That Sugar Film

I was lucky enough in the past week to host five screening + Q&As for a new Aussie film that’s about to take the nation (and probably western world) by storm.
It’s called That Sugar Film and is directed by Damon Gameau, an Australian actor and filmmaker, who actually won Tropfest Short Film Festival back in 2011 with Animal Beatbox, to much online debate.

His new film is kind of like a Supersize Me, but with sugar. But instead of chowing down on Maccas everyday, Damon eats 40 teaspoons worth of sugar everyday for 60 days – and only through foods advertised as ‘healthy’. So no chocolate, ice-cream or lollies. Just cereals, low-fat yoghurts, pre-packaged stir fry sauces and the like.

The equivalent of how many teaspoons of sugar Damon ate every day

The equivalent of how many teaspoons of sugar Damon ate every day

It’s astonishing to a) see how easy it is to eat 40 teaspoons each day and b) see just how sick he becomes.

What also surprised me, is just how palatable (no pun intended) this film is. A lot of people don’t enjoy documentaries, because the stereotype is they can be dry and intensely factual. But while That Sugar Film might lose a bit of steam about three quarters in, it’s hugely entertaining and tremendous fun, considering we’re watching a guy torture his body with sugar for two months. In the screenings I was at, small children sat as mesmerised as their parents while watching Damon happily poke fun at himself and get people laughing – and learning – at the same time.

It’s definitely a flick that stays with you. I don’t know if I’ll ever be able to look at cereal the same way.  And in fact, just today, in an effort to cut out some of the hidden sugars in my diet, I made some cottage cheese muffins so I wouldn’t reach for a chocolate pick-me-up. And after the shock-horror of seeing how much junk goes into wraps, I also whipped up a few homemade versions of them too.

Cottage cheese muffins from 101 Cookbooks

Cottage cheese muffins from 101 Cookbooks

That Sugar Film just got a limited run on screens here in Australia and it’s heading to cinemas around the world. Definitely worth seeing this doco, which packs a lot of food for thought. Just remember to skip the candy bar on your way – you’ve been warned!



Loco for Docos

Before I became a journalist, I had dreams being an actor and then a screenwriter.

I was still chasing those dreams when I decided to become a journalist. And it was the unquenchable love of movies brought me to film journalism.


Interviewing Mia Wasikowska at the 2013 Sydney Film Festival

Interviewing Mia Wasikowska at the 2013 Sydney Film Festival

But I still get that nagging feeling of wanting to make my own.


Super 8

Super 8

And with one particular idea bubbling away, I enrolled in a four day (two weekend) Directing Documentary course at Metroscreen in Paddington.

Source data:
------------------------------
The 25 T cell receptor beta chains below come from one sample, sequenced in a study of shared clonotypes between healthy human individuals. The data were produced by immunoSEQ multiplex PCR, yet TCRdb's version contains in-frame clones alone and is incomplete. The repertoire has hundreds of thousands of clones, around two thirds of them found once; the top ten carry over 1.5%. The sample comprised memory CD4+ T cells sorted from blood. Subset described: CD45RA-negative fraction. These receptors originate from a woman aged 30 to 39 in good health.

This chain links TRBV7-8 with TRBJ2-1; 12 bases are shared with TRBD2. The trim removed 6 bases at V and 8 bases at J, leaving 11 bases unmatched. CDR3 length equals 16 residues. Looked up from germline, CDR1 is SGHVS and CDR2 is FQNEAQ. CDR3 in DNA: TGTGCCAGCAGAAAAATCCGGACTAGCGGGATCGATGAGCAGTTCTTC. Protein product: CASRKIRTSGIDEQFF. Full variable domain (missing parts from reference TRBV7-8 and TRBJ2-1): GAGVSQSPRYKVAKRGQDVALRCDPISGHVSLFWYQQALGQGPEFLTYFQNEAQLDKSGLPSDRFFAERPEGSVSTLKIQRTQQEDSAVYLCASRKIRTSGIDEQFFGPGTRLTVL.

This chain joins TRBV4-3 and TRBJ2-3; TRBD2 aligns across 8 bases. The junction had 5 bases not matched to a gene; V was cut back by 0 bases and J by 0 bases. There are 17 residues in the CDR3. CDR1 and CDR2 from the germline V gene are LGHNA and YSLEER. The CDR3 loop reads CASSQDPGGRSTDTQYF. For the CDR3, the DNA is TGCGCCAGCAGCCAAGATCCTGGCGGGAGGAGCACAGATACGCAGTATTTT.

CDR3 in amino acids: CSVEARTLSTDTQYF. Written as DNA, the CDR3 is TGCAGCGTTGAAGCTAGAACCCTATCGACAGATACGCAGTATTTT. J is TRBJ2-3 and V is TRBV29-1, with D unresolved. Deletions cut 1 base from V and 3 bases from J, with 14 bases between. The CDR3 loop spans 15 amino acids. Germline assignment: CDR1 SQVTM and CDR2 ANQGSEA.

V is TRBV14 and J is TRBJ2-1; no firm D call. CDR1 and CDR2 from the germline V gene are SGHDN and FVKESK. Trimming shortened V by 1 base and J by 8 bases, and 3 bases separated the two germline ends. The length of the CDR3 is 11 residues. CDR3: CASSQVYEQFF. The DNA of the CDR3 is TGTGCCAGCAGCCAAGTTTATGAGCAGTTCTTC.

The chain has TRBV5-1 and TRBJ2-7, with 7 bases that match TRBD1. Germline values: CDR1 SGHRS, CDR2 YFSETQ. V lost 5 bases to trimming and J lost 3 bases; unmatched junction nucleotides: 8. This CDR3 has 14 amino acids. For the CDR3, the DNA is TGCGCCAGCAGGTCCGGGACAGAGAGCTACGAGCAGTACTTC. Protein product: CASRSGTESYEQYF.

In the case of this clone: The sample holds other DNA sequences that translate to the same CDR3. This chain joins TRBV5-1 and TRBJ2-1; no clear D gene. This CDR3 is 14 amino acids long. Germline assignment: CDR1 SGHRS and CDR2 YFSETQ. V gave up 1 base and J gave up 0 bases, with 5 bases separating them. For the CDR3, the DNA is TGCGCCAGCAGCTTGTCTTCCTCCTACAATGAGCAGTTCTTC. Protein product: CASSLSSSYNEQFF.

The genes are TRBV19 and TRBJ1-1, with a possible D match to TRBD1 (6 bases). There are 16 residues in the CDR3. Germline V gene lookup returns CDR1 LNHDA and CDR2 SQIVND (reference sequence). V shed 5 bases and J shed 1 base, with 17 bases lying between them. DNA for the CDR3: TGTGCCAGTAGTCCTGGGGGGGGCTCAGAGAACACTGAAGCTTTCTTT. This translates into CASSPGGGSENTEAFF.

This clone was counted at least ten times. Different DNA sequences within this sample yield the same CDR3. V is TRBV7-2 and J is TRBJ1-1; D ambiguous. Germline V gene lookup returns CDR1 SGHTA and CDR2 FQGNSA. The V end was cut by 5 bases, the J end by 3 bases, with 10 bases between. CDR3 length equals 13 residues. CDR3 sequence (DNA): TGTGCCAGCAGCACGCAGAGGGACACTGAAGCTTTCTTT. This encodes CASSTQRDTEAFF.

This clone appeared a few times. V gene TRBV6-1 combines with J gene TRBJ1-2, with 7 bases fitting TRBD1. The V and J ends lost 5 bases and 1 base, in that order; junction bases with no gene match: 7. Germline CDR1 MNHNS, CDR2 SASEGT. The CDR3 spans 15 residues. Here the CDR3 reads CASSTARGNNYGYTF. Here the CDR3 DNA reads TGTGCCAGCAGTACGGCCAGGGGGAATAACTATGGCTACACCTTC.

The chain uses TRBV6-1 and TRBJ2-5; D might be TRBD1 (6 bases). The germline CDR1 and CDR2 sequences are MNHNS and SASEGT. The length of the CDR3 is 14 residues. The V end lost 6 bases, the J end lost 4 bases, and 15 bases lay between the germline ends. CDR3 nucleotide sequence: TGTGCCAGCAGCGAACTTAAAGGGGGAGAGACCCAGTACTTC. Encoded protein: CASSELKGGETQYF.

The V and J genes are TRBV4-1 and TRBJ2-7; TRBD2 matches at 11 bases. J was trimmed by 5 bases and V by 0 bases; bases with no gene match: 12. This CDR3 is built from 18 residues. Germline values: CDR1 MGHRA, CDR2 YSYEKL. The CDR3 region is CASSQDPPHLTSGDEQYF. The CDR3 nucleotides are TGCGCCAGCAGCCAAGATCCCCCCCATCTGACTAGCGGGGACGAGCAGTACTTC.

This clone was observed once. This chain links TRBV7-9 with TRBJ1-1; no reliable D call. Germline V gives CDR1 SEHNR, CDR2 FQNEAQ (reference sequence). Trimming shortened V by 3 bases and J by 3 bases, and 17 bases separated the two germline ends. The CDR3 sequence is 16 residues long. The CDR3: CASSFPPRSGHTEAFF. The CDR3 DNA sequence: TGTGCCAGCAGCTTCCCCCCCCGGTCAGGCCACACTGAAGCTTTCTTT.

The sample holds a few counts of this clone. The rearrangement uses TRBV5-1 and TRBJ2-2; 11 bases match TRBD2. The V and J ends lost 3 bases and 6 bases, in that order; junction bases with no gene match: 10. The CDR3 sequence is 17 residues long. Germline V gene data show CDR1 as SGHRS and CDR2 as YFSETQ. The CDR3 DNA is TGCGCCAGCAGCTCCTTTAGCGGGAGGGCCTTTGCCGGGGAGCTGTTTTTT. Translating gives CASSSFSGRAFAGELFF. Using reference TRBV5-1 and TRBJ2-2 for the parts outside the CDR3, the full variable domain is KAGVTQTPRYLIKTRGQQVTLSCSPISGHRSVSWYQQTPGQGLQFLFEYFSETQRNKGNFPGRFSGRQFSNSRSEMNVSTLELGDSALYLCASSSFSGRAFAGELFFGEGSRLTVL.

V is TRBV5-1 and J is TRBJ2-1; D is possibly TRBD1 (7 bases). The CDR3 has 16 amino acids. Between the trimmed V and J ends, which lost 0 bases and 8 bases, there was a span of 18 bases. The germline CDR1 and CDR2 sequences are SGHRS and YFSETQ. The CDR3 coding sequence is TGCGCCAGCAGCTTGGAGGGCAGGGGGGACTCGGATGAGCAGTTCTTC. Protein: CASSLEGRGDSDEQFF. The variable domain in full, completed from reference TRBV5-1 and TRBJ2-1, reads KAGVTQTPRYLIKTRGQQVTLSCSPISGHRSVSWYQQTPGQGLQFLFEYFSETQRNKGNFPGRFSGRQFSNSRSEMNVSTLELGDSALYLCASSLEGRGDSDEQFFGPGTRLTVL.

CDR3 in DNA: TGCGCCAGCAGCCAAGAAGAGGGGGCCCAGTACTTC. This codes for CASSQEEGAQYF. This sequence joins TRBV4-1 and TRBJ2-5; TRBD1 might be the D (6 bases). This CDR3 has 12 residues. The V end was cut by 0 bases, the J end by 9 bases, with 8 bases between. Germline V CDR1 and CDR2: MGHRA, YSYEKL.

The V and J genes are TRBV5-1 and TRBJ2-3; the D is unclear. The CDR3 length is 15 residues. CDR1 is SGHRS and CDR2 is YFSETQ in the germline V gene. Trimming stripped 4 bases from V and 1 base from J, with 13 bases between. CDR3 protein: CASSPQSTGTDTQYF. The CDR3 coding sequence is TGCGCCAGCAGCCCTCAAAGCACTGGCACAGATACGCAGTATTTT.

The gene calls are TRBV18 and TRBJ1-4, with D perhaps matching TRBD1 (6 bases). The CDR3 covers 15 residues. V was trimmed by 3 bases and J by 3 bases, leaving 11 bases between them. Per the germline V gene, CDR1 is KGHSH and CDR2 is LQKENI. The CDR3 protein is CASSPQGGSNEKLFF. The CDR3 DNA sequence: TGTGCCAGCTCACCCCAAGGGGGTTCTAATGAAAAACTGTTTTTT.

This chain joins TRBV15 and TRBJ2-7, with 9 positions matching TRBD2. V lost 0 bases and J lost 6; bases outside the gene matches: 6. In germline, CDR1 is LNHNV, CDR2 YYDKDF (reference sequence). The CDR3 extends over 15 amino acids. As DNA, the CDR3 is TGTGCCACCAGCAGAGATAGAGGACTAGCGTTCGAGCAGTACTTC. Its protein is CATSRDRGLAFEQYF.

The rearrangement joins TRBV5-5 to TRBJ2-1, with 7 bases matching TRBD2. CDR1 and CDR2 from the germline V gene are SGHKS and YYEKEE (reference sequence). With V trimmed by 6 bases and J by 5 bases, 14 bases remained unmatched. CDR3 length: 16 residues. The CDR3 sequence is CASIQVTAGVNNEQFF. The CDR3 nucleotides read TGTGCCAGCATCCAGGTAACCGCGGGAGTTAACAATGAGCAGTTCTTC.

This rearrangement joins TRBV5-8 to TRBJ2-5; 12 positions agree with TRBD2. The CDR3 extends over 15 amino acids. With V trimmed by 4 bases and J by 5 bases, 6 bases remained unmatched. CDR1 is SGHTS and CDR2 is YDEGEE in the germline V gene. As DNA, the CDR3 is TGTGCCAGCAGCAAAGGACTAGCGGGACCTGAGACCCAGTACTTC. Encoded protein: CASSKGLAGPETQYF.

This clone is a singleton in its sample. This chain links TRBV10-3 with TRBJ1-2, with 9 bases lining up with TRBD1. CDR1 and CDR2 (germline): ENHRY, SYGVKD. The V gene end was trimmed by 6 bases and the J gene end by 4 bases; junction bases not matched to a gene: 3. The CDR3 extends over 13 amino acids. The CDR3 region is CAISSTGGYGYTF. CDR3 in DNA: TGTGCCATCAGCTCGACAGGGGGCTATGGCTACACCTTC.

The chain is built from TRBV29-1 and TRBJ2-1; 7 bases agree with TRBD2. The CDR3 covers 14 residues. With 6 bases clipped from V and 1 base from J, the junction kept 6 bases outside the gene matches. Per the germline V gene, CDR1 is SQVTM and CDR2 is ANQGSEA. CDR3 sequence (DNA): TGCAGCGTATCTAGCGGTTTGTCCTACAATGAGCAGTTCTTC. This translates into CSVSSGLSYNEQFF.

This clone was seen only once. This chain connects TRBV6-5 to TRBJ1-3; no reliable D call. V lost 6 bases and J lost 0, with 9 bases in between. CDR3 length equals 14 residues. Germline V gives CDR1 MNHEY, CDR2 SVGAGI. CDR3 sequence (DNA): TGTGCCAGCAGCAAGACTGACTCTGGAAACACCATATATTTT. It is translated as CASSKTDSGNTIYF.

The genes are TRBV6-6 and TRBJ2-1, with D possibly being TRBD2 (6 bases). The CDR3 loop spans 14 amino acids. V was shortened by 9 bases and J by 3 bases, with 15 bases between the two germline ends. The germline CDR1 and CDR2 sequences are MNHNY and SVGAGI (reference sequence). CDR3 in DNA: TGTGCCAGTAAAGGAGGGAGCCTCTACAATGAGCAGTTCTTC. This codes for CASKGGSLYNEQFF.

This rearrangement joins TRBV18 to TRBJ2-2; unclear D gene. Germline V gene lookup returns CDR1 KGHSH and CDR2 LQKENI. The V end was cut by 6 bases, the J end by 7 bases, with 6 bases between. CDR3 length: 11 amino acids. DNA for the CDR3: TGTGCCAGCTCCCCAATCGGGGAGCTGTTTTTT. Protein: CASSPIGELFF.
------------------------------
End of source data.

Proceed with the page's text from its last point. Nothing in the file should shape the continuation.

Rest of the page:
It’s how I spent my weekend – learning about the art, history and techniques of making a documentary.


Still from Man with a Movie Camera - one of the docos we studied over the weekend

Still from Man with a Movie Camera – one of the docos we studied over the weekend

It’s fascinating stuff, and good thing too, because it’s now Monday and I’m scratching my head, wondering where on earth the weekend went.

I’ve also taken away from the course an enormous list of films to watch – including Grizzly Man, Hoop Dreams, Samsara, Act of Killing and Searching for Sugar Man (I felt quite guilty I haven’t seen the last two cause they’re both recent).

Still from the poetic doco Samsara - which I'm yet to see!

Still from the poetic doco Samsara – which I’m yet to see!


But in case you’re keen to check out some docos, here are some of my recommendations (in no particular order):



Filmmaker Sarah Polley in  the beautifully engrossing Stories We Tell

Filmmaker Sarah Polley in the beautifully engrossing Stories We Tell

Filmmaker Sarah Polley turns the lens on her family, herself and the idea of memory in what begins as a portrait of her mother and becomes a kind of unravelling mystery. One of my favourites – it goes to some surprising and unexpected places.


I was seriously fired up after watching this partisan-style doco. Get angry at SeaWorld, the brutal abuse of animal rights for money and how it ultimately led to the death of killer whale trainers and imprisoned a traumatised creature in the process.


It doesn’t matter if you’re an F1 fan or not – this is a gripping, superbly crafted film about beloved Brazilian driver Ayrton Senna


You’ve heard of Rocky Horror Picture Show? Of Monty Python? Of Anna Wintour and Kate Moss? Meet the man who believed in and championed them first, the theatre and film producer Michael White, who’s often referred to now as “the most famous person you’ve never heard of”. Made by Aussie socialite Gracie Otto in her impressive directorial debut.


Made up of 15 one-hour chapters, this aired on TV network SBS here in Australia before it got a DVD release , although I luckily was given it for my birthday. It’s a thorough, in-depth account of film’s evolution, by Irish film critic and director/narrator Mark Cousens. A must-see ode to cinema, even if I do find his voice a little irritating.


I’ve always loved songs like Walk On The Wild Side and Christmas (Baby Please Come Home). In this, you meet the powerful voices that made those songs what they are.

What are some of your favourites?